The Controlling Trustee immediately takes control of the debtor’s property and undertakes certain investigations into the affairs of the debtor. In addition, the Controlling Trustee is required to issue a report to creditors regarding the findings of his investigations. This report is also required to contain a statement as to whether or not the PIA proposal is in the best interests of creditors. At the meeting convened to consider the proposal, creditors may resolve that the debtor be required to execute a PIA. The resolution will be carried if the majority in number AND 75% in value of creditors present at the meeting vote in favour of the PIA. In the event that the proposal for the PIA is not accepted by creditors then the most common outcome is for creditors to resolve that the debtor files for bankruptcy.

Creditors, whether they voted in favour of the PIA or not, are bound by the terms of the PIA and cannot take any action to recover their debts outside the PIA. Once all the terms of the PIA are fulfilled, the PIA is terminated. If the debtor defaults on the terms of the PIA, the Trustee may terminate the PIA or creditors may at a meeting of creditors resolve to terminate the PIA. In addition and in specific circumstances, a Court, may on the application of the Trustee, a creditor or the debtor, terminate the PIA. If a PIA is terminated by way of debtor default, then it is most likely that the debtor will become bankrupt.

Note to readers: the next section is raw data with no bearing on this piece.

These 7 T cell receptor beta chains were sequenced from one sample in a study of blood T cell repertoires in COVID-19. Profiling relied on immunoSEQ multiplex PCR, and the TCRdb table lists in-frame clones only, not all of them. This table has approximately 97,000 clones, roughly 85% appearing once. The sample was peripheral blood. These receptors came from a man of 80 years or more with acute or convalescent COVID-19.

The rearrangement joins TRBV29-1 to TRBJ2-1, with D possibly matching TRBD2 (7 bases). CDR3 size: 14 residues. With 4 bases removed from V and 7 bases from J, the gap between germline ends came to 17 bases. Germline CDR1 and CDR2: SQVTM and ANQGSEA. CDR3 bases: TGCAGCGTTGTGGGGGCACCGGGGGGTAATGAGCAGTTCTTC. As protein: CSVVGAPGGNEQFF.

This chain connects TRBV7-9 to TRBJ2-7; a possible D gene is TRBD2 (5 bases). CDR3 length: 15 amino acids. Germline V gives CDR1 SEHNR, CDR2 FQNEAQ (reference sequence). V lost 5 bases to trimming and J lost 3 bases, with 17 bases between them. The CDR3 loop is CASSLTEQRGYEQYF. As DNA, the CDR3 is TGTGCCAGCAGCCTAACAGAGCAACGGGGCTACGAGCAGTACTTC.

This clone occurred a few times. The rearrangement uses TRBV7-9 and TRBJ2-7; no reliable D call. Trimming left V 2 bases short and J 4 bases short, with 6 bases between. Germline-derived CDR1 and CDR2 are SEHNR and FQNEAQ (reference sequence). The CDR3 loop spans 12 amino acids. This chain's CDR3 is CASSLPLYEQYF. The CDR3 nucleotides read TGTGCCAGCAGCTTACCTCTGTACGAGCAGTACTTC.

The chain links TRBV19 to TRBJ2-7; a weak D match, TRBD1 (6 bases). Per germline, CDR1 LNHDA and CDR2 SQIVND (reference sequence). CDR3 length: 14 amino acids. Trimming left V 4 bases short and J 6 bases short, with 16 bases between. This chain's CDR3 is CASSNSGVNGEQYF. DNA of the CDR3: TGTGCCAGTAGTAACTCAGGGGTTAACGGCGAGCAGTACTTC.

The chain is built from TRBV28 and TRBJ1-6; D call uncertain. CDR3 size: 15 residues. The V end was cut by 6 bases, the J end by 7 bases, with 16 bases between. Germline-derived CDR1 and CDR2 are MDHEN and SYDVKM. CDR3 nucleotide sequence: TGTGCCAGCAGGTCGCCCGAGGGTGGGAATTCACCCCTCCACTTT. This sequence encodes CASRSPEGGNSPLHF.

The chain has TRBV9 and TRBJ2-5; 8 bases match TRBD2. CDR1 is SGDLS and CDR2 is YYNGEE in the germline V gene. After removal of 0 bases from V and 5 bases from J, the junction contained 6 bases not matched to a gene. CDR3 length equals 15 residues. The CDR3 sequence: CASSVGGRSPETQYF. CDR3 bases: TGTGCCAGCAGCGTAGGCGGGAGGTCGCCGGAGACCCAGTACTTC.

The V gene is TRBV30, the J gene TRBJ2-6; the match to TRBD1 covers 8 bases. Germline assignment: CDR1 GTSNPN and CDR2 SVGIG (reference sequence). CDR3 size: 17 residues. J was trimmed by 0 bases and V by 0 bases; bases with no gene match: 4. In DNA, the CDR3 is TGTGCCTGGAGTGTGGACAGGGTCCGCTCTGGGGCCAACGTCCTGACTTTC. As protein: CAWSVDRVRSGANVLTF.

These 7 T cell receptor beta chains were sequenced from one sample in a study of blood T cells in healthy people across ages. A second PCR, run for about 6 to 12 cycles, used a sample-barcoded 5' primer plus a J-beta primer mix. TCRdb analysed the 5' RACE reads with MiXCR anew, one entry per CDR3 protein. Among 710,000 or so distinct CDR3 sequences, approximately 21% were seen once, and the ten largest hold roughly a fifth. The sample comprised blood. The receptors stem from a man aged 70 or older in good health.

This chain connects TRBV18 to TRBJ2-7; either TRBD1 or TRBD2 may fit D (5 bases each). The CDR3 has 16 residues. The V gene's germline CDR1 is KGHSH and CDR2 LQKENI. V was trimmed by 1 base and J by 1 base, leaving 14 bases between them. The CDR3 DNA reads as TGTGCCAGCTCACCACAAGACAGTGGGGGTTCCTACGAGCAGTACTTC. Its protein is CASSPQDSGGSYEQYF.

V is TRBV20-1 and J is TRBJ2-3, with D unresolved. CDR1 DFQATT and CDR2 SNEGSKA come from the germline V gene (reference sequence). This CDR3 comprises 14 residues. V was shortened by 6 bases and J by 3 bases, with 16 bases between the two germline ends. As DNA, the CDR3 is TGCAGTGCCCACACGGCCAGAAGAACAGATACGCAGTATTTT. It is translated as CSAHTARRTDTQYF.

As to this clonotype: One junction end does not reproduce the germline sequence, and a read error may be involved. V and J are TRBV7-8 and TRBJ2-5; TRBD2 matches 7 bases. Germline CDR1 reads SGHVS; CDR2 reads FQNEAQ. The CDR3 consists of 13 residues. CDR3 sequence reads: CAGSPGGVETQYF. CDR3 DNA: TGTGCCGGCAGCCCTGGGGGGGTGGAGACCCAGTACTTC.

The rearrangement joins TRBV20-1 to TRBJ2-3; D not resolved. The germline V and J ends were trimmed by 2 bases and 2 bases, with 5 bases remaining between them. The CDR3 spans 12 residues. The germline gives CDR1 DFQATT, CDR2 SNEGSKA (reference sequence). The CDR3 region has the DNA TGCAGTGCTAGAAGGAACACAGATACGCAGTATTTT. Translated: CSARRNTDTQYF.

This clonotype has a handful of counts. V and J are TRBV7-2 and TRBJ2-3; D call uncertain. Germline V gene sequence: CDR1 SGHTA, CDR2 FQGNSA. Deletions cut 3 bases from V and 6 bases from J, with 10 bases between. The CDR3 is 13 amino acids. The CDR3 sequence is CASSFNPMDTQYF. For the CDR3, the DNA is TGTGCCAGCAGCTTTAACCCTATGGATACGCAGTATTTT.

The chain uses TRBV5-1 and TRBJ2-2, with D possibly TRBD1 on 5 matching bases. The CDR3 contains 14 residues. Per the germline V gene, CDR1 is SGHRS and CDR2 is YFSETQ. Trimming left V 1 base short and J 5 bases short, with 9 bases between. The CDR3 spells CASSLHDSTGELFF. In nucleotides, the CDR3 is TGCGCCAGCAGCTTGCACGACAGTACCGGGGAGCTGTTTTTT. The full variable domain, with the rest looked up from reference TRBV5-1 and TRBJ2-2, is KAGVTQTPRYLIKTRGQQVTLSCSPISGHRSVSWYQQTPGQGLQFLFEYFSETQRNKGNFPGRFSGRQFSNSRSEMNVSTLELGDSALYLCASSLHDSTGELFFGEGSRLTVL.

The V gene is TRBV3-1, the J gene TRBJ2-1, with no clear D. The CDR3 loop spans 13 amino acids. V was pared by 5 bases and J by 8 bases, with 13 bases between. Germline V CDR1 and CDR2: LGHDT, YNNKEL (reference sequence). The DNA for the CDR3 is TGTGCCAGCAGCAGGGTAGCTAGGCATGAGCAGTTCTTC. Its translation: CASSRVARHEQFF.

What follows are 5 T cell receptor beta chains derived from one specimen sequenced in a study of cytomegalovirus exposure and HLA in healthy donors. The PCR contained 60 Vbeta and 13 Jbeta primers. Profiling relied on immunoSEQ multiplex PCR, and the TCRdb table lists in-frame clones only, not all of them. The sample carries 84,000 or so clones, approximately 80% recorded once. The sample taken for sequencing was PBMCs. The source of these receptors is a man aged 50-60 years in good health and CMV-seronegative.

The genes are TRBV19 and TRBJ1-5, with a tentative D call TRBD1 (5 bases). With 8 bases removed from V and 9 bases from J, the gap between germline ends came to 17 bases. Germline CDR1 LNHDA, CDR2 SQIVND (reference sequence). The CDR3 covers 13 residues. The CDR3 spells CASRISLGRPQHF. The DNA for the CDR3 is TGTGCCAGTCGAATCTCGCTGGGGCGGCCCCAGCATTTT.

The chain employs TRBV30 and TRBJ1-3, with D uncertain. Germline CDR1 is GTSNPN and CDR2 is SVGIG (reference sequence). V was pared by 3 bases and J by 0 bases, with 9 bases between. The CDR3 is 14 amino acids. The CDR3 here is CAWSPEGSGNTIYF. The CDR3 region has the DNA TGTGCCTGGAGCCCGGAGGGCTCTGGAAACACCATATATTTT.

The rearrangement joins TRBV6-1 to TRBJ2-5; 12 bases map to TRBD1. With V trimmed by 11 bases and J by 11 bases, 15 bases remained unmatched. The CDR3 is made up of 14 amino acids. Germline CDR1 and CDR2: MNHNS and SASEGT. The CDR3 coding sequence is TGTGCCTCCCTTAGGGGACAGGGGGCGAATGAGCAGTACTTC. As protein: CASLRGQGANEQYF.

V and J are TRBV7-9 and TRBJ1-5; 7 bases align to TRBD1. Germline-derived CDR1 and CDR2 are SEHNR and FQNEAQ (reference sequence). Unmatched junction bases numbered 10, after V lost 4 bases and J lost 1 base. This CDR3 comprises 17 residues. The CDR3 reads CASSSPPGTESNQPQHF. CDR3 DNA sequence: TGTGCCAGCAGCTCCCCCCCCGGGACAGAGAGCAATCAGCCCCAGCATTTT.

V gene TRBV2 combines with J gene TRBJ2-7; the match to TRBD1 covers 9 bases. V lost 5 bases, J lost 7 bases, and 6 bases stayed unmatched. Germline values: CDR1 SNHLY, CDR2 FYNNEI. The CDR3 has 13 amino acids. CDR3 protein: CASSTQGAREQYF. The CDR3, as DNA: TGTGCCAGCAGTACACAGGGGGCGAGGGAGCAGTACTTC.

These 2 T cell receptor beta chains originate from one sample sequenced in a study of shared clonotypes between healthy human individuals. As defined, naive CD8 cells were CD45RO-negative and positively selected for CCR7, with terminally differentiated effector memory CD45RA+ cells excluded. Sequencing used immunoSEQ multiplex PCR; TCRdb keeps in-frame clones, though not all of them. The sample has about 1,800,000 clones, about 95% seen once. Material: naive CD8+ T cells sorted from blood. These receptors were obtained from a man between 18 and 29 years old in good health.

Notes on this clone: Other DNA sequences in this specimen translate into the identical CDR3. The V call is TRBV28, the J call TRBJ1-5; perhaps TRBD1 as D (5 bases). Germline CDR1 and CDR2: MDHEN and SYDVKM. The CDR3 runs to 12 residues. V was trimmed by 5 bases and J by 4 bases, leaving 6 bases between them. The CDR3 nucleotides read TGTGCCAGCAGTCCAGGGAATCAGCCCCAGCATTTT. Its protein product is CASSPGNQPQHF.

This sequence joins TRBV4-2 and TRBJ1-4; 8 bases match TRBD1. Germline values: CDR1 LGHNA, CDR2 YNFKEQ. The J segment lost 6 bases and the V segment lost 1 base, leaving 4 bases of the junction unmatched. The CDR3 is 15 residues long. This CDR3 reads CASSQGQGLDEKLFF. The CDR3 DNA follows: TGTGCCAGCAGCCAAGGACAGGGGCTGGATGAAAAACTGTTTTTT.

A PIA may subsequently be varied, after receiving the consent of the debtor, by a special resolution of creditors at a meeting called for this purpose or by the Controlling Trustee writing to creditors. A PIA does not normally affect a secured creditor’s rights or releases a partner or joint debtor or a guarantor from any surety given in respect to the debtor.

The advantages of entering into a PIA can be summarised as follows:

  • the appointment of a Controlling Trustee provides immediate independent control of the debtor’s property and affairs;
  • the Controlling Trustee provides independent advice on the affairs of the debtor and the merits of the debtor’s proposal;
  • the debtor avoids the stigma of bankruptcy;
  • a PIA provides for the flexible administration of the debtor’s affairs including the opportunity to carry on business, which is difficult for an undischarged bankrupt;
  • the opportunity exists to obtain assets which are not available under bankruptcy;
  • the execution of a PIA avoids Court process;
  • subject to the terms of the PIA, there is no requirement to contribute after acquired property.

As indicated above, the costs of a PIA can be prohibitive and accordingly, it will not be an appropriate alternative for debtors with no resources or access to limited resources.

The above information is by necessity, general in nature and its brevity could lead to misunderstanding. For further information, you are invited to contact O’Brien Palmer.

O’Brien Palmer